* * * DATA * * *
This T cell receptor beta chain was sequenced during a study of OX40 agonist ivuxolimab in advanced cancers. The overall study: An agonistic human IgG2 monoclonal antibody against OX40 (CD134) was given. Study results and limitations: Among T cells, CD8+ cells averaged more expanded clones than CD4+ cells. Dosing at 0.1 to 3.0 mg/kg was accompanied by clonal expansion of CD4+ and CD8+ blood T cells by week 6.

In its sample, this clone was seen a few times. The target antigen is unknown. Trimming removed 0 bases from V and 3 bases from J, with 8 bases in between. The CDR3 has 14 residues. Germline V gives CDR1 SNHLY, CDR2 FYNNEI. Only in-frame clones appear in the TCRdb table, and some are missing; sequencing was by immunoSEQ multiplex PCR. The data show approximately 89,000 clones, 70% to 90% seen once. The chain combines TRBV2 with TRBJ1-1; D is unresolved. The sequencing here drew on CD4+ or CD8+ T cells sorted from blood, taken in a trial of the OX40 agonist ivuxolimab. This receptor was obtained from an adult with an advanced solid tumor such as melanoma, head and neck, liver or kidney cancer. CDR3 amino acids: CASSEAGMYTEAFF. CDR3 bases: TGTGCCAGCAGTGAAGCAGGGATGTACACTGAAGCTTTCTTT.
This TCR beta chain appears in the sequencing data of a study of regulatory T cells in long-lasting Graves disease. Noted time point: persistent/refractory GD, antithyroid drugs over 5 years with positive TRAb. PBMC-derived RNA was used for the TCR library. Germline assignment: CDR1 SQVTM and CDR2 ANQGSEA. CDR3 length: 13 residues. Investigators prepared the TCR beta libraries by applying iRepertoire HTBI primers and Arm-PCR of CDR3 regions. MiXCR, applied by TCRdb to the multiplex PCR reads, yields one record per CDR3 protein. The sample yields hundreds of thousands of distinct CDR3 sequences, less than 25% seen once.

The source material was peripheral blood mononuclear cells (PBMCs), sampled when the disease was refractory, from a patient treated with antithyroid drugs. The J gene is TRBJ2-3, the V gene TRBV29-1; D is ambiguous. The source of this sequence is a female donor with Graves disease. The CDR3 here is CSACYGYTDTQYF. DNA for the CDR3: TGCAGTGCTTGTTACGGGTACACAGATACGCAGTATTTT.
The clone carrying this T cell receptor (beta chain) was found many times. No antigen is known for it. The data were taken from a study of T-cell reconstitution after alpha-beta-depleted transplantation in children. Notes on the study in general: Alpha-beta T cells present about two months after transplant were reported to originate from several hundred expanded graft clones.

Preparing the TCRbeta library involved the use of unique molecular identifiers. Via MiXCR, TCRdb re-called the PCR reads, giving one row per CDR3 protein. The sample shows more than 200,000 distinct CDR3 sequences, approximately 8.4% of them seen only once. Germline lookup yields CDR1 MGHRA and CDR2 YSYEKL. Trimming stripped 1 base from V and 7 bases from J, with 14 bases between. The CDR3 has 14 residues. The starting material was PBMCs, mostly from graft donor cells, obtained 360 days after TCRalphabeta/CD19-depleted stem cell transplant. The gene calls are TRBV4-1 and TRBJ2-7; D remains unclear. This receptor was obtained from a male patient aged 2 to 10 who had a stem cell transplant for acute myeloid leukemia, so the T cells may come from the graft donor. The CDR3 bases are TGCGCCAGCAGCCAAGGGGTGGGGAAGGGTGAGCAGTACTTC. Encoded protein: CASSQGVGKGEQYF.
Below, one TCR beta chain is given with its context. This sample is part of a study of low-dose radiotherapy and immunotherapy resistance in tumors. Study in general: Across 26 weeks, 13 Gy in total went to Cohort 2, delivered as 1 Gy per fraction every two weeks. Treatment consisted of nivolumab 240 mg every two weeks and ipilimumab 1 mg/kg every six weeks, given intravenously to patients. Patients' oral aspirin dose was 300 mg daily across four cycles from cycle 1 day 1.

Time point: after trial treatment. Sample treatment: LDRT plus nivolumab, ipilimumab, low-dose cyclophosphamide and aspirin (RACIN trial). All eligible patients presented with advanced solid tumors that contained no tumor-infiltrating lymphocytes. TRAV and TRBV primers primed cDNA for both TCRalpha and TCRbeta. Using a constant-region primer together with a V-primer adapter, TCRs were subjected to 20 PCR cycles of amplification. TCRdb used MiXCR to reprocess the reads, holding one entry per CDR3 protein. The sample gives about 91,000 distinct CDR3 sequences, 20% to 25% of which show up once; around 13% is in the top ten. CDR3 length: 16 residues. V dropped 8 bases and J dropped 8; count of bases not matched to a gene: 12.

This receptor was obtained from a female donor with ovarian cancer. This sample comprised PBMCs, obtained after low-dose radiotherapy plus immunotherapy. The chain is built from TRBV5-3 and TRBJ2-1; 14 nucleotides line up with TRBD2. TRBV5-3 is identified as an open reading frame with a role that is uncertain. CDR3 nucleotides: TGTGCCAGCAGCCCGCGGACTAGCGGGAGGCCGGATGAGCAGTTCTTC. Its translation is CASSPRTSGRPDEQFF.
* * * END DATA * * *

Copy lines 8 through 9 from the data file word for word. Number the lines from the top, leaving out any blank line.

Time point: after trial treatment. Sample treatment: LDRT plus nivolumab, ipilimumab, low-dose cyclophosphamide and aspirin (RACIN trial). All eligible patients presented with advanced solid tumors that contained no tumor-infiltrating lymphocytes. TRAV and TRBV primers primed cDNA for both TCRalpha and TCRbeta. Using a constant-region primer together with a V-primer adapter, TCRs were subjected to 20 PCR cycles of amplification. TCRdb used MiXCR to reprocess the reads, holding one entry per CDR3 protein. The sample gives about 91,000 distinct CDR3 sequences, 20% to 25% of which show up once; around 13% is in the top ten. CDR3 length: 16 residues. V dropped 8 bases and J dropped 8; count of bases not matched to a gene: 12.

This receptor was obtained from a female donor with ovarian cancer. This sample comprised PBMCs, obtained after low-dose radiotherapy plus immunotherapy. The chain is built from TRBV5-3 and TRBJ2-1; 14 nucleotides line up with TRBD2. TRBV5-3 is identified as an open reading frame with a role that is uncertain. CDR3 nucleotides: TGTGCCAGCAGCCCGCGGACTAGCGGGAGGCCGGATGAGCAGTTCTTC. Its translation is CASSPRTSGRPDEQFF.